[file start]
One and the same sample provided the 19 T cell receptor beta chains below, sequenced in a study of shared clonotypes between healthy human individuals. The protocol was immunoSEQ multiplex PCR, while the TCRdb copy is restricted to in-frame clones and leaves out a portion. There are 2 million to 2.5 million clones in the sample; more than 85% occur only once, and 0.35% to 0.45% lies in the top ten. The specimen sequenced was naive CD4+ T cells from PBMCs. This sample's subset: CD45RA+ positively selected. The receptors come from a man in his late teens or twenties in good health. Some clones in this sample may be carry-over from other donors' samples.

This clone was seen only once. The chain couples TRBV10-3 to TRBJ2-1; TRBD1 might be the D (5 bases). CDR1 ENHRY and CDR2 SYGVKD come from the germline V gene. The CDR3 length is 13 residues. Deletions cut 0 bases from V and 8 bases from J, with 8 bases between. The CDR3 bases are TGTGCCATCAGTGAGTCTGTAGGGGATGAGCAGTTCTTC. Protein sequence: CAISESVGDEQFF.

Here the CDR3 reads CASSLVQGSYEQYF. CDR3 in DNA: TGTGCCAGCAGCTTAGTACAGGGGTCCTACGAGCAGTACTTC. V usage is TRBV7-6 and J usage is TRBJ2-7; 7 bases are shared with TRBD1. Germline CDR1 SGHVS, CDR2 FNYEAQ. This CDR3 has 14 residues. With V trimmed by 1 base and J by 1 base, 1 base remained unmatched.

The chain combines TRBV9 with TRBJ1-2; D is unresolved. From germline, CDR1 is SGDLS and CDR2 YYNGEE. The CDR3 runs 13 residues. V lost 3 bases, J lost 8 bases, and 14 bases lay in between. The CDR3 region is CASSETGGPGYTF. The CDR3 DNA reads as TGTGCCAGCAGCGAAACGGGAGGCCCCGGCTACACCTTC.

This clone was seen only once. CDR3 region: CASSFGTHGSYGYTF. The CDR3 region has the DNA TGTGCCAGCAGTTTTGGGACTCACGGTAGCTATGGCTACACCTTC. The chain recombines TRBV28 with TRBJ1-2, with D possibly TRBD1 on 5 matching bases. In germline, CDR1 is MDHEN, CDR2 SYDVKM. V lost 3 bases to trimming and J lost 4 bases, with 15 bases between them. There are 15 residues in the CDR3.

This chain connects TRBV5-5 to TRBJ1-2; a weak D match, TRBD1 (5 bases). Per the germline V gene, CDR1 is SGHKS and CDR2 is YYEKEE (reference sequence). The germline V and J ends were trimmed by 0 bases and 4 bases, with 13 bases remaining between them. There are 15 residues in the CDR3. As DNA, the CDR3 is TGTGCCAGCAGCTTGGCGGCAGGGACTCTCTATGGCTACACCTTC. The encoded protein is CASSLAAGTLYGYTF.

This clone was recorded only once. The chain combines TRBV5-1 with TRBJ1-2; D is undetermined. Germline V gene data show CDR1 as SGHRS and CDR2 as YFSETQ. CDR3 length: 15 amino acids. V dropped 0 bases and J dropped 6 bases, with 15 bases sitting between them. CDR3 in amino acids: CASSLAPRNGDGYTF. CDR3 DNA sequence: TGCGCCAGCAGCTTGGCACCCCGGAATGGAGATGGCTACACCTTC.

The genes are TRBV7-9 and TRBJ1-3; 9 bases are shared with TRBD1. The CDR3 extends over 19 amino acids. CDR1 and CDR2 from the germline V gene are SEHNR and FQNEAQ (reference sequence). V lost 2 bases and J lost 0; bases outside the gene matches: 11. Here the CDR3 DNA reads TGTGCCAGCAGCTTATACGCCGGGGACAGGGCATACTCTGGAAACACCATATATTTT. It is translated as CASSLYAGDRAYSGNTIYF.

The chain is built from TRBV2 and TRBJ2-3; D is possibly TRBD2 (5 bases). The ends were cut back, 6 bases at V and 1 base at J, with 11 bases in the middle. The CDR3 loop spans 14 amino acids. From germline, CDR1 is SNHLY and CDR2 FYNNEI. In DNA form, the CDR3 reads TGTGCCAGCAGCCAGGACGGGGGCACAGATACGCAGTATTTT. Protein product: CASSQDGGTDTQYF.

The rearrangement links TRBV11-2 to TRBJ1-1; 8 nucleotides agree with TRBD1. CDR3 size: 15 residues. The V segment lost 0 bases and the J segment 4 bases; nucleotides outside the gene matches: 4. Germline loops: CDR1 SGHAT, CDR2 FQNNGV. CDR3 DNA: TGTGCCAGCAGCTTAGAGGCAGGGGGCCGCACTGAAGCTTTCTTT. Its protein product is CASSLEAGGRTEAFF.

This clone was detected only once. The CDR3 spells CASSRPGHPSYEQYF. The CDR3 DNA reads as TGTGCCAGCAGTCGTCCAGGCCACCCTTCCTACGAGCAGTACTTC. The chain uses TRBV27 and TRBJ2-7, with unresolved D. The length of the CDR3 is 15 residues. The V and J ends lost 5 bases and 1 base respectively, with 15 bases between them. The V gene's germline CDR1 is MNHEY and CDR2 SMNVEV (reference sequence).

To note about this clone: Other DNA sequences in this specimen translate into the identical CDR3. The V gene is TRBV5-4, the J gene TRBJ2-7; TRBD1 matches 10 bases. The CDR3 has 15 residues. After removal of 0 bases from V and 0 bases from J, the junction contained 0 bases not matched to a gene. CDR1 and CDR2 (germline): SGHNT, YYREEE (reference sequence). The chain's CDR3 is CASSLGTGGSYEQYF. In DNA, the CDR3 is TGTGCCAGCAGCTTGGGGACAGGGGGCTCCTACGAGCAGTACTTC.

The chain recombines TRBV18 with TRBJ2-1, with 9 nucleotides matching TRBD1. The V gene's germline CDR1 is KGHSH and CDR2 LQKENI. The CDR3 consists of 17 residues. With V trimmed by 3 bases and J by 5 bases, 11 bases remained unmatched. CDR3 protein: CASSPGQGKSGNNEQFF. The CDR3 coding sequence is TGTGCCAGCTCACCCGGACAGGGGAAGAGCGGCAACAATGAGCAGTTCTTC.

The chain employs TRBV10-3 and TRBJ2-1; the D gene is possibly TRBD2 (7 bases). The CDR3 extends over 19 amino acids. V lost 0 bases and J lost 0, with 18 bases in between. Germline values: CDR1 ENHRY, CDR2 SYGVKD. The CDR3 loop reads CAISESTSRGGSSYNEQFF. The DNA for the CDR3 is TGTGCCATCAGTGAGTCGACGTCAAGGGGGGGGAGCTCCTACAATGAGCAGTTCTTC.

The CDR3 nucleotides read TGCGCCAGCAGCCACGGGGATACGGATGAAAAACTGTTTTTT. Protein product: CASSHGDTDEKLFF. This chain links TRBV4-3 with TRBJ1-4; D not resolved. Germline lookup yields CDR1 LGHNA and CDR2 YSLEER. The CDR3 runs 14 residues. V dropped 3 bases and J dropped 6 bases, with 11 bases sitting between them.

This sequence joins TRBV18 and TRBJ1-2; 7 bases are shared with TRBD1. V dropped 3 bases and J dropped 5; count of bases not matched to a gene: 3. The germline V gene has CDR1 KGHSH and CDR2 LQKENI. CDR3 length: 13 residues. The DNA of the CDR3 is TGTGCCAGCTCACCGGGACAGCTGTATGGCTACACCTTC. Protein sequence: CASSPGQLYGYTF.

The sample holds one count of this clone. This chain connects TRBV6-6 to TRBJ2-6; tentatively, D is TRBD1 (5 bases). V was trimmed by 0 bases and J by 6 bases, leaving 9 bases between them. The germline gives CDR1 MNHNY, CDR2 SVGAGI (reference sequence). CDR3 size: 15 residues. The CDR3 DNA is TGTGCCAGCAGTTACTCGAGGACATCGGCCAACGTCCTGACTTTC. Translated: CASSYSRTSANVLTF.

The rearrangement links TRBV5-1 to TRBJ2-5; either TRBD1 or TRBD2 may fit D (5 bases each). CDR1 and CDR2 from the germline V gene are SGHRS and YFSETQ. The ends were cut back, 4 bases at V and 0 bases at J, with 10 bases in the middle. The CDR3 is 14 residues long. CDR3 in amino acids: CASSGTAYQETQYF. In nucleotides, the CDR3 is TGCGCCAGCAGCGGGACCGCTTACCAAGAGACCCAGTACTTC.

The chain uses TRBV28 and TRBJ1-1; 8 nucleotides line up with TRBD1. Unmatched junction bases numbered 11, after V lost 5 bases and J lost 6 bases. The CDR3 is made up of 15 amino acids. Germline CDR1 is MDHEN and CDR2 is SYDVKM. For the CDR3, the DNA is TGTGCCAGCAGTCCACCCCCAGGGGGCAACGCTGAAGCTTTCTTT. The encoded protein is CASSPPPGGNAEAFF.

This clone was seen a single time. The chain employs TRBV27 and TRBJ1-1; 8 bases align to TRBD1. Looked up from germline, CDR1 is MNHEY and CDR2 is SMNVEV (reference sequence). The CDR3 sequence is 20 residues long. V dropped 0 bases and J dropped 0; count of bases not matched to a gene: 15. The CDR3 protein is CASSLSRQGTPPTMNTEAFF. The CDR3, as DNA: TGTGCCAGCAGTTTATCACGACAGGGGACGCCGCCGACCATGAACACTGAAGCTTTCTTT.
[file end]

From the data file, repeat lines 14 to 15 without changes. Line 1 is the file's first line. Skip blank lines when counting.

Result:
The chain employs TRBV10-3 and TRBJ2-1; the D gene is possibly TRBD2 (7 bases). The CDR3 extends over 19 amino acids. V lost 0 bases and J lost 0, with 18 bases in between. Germline values: CDR1 ENHRY, CDR2 SYGVKD. The CDR3 loop reads CAISESTSRGGSSYNEQFF. The DNA for the CDR3 is TGTGCCATCAGTGAGTCGACGTCAAGGGGGGGGAGCTCCTACAATGAGCAGTTCTTC.

The CDR3 nucleotides read TGCGCCAGCAGCCACGGGGATACGGATGAAAAACTGTTTTTT. Protein product: CASSHGDTDEKLFF. This chain links TRBV4-3 with TRBJ1-4; D not resolved. Germline lookup yields CDR1 LGHNA and CDR2 YSLEER. The CDR3 runs 14 residues. V dropped 3 bases and J dropped 6 bases, with 11 bases sitting between them.